PRODUCT LIABILITY - 5 THINGS YOU NEED TO KNOW ABOUT DEFECTIVE AND DANGEROUS PRODUCTS
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Corey B. Friedman, Esq.
West Palm Beach, Florida
Every year defective and dangerous products cause thousands of injuries and deaths throughout the United States. In a product liability case it is important that your attorney not only understand different theories of product liability law (such as: Design Defects, Manufacturing Defects, Negligence, and Failure to Warn), but also, you attorney should have a good understanding of laws such as the Consumer Expectation’s Doctrine.
Famous product liabilities which come up in recent popular culture lore include: The Ford Pinto, McDonald’s Coffee, Firestone Tires, Ford Explorers, etc. In addition, medical device and drug manufacturers are often subject to product liability litigation.
I. PRODUCT LIABILITY THEORIES
A Design Defect is a theory of liability which identifies a flaw in the intended design of a product. For example, a lawnmower that does not have certain blade guards may be said to have a design defect. A vehicle which has too high a center of gravity and narrow placement of shock absorbers on the rear axel may too be considered to have a design defect.
It is also important that the victim show that alternative and safer designs would and could have been made available and that the cost for such alternative design was slight compared to the harm caused by the unimproved design. This is known as the risk-utility and while used in the past in Florida, and can be used as evidence (that a safer design existed, etc), Florida uses what is known as the Consumer Expectations Test (below).
A Manufacturing Defect is one by which there is an aberration in a good during the manufacturing process that differs from the intended design. For example, if someone finds scrap aluminum or metal in their can of cola.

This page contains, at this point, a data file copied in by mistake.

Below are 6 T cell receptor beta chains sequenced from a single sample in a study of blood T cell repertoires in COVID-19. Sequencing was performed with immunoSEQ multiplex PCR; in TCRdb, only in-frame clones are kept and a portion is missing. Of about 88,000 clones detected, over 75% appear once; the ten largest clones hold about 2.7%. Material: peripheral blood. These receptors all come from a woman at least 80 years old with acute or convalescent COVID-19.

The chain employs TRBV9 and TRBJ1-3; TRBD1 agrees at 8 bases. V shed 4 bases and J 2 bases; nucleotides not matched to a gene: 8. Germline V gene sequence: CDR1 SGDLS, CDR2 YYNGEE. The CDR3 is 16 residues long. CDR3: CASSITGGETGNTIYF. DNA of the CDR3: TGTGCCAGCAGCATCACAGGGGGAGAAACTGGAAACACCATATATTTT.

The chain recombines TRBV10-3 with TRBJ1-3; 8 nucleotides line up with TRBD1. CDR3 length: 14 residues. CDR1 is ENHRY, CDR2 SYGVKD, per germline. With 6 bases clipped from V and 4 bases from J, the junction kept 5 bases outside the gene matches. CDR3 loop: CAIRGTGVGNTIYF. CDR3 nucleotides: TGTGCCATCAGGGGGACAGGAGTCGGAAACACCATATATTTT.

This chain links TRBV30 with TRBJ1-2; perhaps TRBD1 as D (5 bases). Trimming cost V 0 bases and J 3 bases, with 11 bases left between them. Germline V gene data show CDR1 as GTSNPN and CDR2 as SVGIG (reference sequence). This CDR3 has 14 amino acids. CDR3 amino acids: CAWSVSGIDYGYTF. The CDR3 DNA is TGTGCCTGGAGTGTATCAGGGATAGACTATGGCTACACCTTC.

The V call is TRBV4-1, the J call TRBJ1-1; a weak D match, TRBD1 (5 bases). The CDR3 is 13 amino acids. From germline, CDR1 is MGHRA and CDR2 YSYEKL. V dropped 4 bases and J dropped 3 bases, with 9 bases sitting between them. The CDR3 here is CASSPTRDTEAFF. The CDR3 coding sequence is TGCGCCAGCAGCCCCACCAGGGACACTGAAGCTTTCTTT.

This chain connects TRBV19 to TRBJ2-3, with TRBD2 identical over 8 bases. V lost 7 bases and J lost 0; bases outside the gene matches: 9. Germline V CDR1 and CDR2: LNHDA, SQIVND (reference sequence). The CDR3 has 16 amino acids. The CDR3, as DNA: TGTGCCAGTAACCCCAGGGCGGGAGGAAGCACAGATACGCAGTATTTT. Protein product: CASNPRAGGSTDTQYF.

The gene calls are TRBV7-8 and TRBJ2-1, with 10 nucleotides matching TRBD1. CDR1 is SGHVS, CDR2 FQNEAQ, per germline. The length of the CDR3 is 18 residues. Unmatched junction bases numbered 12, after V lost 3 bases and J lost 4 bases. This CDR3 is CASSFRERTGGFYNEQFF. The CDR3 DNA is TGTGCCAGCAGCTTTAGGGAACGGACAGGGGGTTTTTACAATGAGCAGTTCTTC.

Negligence during the manufacturing process can occur when someone did something they should not have or failed to do something that they should have done which was both a legal and proximate cause of harm to the victim.
Failure to Warn occurs when a consumer cannot readily appreciate certain dangers that the manufacture was in a better position to know and understand.
Strict Liability is a theory of liability that holds certain parties responsible regardless of their conduct but only applies when the product is purchased in the ordinary course of business.
Additionally, other theories include Breach of Express Warranty, Breach of Implied Warranty (Merchantability) and Breach of Implied Warranty (Fitness for a Particular Purpose).
II. WHO IS RESPONSIBLE
The items must be put in the stream of commerce and received by the end user in a substantially similar condition as when it was released into the stream of commerce. The typical parties that would be proper defendants when there is a defective product released into the stream of commerce include:
1. The manufacturer of the product;
2. The manufacturer of component parts;
3. Parties that assemble products;
5. Distributors; and
III. WHAT IS THE CONSUMER EXPECTATIONS TEST?
Recently, in Aubin v. Union Carbide Corp, 40 Fla. L. Weekly S596 (Fla. Oct. 29, 2015), the Florida Supreme Court affirmed the use of the Consumer Expectations Test. Simply, a product is deemed defectively designed if the plaintiff is able to demonstrate that the product did not perform as safely as an ordinary consumer would expect when the produce is used in the intended or reasonably foreseeable manner.
IV. WHAT IS THE MARKET SHARE THEORY?
When there are various manufacturers of a certain product and that product is later deemed to be defective, if the consumer is unable to identify which manufacturer made the product, under the Market Share Approach all of the manufacturers will or can be held liable to the extent of their market share of that product.